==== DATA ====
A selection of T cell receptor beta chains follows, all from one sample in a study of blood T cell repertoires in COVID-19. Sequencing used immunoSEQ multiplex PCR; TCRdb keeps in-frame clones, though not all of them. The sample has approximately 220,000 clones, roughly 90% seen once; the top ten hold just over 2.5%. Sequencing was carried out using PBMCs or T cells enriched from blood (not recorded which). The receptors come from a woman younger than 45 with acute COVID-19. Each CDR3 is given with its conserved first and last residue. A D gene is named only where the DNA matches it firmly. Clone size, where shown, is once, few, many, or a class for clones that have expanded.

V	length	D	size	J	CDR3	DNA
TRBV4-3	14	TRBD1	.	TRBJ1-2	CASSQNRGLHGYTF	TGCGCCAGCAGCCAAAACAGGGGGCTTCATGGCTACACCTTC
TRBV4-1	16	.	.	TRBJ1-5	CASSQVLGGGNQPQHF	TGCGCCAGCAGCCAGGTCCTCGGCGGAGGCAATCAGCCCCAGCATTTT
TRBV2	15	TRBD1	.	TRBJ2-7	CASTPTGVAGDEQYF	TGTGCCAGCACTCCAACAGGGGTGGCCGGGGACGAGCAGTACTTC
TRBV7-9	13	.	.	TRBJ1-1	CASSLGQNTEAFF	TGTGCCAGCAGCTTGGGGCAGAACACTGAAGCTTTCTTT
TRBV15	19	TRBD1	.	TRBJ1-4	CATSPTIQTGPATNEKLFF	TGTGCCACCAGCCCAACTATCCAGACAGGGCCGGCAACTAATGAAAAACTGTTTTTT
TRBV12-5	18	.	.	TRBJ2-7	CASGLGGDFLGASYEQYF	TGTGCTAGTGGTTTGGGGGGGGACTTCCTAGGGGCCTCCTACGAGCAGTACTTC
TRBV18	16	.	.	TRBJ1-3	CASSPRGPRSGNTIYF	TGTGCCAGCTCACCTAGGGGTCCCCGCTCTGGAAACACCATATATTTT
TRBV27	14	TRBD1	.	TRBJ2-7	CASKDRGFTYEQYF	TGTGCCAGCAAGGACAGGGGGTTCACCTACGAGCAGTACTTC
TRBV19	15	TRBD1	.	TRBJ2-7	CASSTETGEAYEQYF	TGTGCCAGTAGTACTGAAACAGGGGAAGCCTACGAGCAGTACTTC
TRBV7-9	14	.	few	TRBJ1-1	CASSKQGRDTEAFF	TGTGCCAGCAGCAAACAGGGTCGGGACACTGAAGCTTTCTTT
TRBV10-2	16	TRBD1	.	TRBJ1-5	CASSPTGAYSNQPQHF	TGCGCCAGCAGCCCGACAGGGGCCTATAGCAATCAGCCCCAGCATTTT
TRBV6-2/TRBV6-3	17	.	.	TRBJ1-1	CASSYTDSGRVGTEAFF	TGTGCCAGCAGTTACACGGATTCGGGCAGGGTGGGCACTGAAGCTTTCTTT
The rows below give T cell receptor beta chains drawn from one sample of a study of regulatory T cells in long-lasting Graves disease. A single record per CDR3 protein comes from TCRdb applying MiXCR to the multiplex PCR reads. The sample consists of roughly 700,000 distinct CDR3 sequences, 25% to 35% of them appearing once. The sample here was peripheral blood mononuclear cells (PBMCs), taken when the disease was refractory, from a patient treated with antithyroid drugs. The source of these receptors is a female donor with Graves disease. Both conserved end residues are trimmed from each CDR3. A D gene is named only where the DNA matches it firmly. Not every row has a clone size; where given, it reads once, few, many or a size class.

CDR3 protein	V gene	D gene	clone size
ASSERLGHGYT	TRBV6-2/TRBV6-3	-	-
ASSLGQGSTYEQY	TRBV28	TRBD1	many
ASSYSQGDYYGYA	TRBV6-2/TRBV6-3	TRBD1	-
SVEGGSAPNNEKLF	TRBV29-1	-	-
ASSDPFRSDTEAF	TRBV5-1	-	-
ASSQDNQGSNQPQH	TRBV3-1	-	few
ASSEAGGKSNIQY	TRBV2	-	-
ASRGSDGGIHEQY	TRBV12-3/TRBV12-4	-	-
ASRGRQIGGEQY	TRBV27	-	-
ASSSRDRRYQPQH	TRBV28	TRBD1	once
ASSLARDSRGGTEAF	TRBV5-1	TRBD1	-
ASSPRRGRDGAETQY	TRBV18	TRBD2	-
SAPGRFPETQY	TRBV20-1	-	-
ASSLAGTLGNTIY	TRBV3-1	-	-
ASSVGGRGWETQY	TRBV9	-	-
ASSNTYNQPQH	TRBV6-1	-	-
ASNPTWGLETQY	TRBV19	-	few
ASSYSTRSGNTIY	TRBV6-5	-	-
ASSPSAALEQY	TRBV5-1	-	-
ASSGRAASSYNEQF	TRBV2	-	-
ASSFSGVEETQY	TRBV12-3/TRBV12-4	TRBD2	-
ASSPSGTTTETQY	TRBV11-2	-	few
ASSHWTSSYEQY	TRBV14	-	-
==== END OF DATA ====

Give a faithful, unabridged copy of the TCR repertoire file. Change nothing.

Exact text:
A selection of T cell receptor beta chains follows, all from one sample in a study of blood T cell repertoires in COVID-19. Sequencing used immunoSEQ multiplex PCR; TCRdb keeps in-frame clones, though not all of them. The sample has approximately 220,000 clones, roughly 90% seen once; the top ten hold just over 2.5%. Sequencing was carried out using PBMCs or T cells enriched from blood (not recorded which). The receptors come from a woman younger than 45 with acute COVID-19. Each CDR3 is given with its conserved first and last residue. A D gene is named only where the DNA matches it firmly. Clone size, where shown, is once, few, many, or a class for clones that have expanded.

V	length	D	size	J	CDR3	DNA
TRBV4-3	14	TRBD1	.	TRBJ1-2	CASSQNRGLHGYTF	TGCGCCAGCAGCCAAAACAGGGGGCTTCATGGCTACACCTTC
TRBV4-1	16	.	.	TRBJ1-5	CASSQVLGGGNQPQHF	TGCGCCAGCAGCCAGGTCCTCGGCGGAGGCAATCAGCCCCAGCATTTT
TRBV2	15	TRBD1	.	TRBJ2-7	CASTPTGVAGDEQYF	TGTGCCAGCACTCCAACAGGGGTGGCCGGGGACGAGCAGTACTTC
TRBV7-9	13	.	.	TRBJ1-1	CASSLGQNTEAFF	TGTGCCAGCAGCTTGGGGCAGAACACTGAAGCTTTCTTT
TRBV15	19	TRBD1	.	TRBJ1-4	CATSPTIQTGPATNEKLFF	TGTGCCACCAGCCCAACTATCCAGACAGGGCCGGCAACTAATGAAAAACTGTTTTTT
TRBV12-5	18	.	.	TRBJ2-7	CASGLGGDFLGASYEQYF	TGTGCTAGTGGTTTGGGGGGGGACTTCCTAGGGGCCTCCTACGAGCAGTACTTC
TRBV18	16	.	.	TRBJ1-3	CASSPRGPRSGNTIYF	TGTGCCAGCTCACCTAGGGGTCCCCGCTCTGGAAACACCATATATTTT
TRBV27	14	TRBD1	.	TRBJ2-7	CASKDRGFTYEQYF	TGTGCCAGCAAGGACAGGGGGTTCACCTACGAGCAGTACTTC
TRBV19	15	TRBD1	.	TRBJ2-7	CASSTETGEAYEQYF	TGTGCCAGTAGTACTGAAACAGGGGAAGCCTACGAGCAGTACTTC
TRBV7-9	14	.	few	TRBJ1-1	CASSKQGRDTEAFF	TGTGCCAGCAGCAAACAGGGTCGGGACACTGAAGCTTTCTTT
TRBV10-2	16	TRBD1	.	TRBJ1-5	CASSPTGAYSNQPQHF	TGCGCCAGCAGCCCGACAGGGGCCTATAGCAATCAGCCCCAGCATTTT
TRBV6-2/TRBV6-3	17	.	.	TRBJ1-1	CASSYTDSGRVGTEAFF	TGTGCCAGCAGTTACACGGATTCGGGCAGGGTGGGCACTGAAGCTTTCTTT
The rows below give T cell receptor beta chains drawn from one sample of a study of regulatory T cells in long-lasting Graves disease. A single record per CDR3 protein comes from TCRdb applying MiXCR to the multiplex PCR reads. The sample consists of roughly 700,000 distinct CDR3 sequences, 25% to 35% of them appearing once. The sample here was peripheral blood mononuclear cells (PBMCs), taken when the disease was refractory, from a patient treated with antithyroid drugs. The source of these receptors is a female donor with Graves disease. Both conserved end residues are trimmed from each CDR3. A D gene is named only where the DNA matches it firmly. Not every row has a clone size; where given, it reads once, few, many or a size class.

CDR3 protein	V gene	D gene	clone size
ASSERLGHGYT	TRBV6-2/TRBV6-3	-	-
ASSLGQGSTYEQY	TRBV28	TRBD1	many
ASSYSQGDYYGYA	TRBV6-2/TRBV6-3	TRBD1	-
SVEGGSAPNNEKLF	TRBV29-1	-	-
ASSDPFRSDTEAF	TRBV5-1	-	-
ASSQDNQGSNQPQH	TRBV3-1	-	few
ASSEAGGKSNIQY	TRBV2	-	-
ASRGSDGGIHEQY	TRBV12-3/TRBV12-4	-	-
ASRGRQIGGEQY	TRBV27	-	-
ASSSRDRRYQPQH	TRBV28	TRBD1	once
ASSLARDSRGGTEAF	TRBV5-1	TRBD1	-
ASSPRRGRDGAETQY	TRBV18	TRBD2	-
SAPGRFPETQY	TRBV20-1	-	-
ASSLAGTLGNTIY	TRBV3-1	-	-
ASSVGGRGWETQY	TRBV9	-	-
ASSNTYNQPQH	TRBV6-1	-	-
ASNPTWGLETQY	TRBV19	-	few
ASSYSTRSGNTIY	TRBV6-5	-	-
ASSPSAALEQY	TRBV5-1	-	-
ASSGRAASSYNEQF	TRBV2	-	-
ASSFSGVEETQY	TRBV12-3/TRBV12-4	TRBD2	-
ASSPSGTTTETQY	TRBV11-2	-	few
ASSHWTSSYEQY	TRBV14	-	-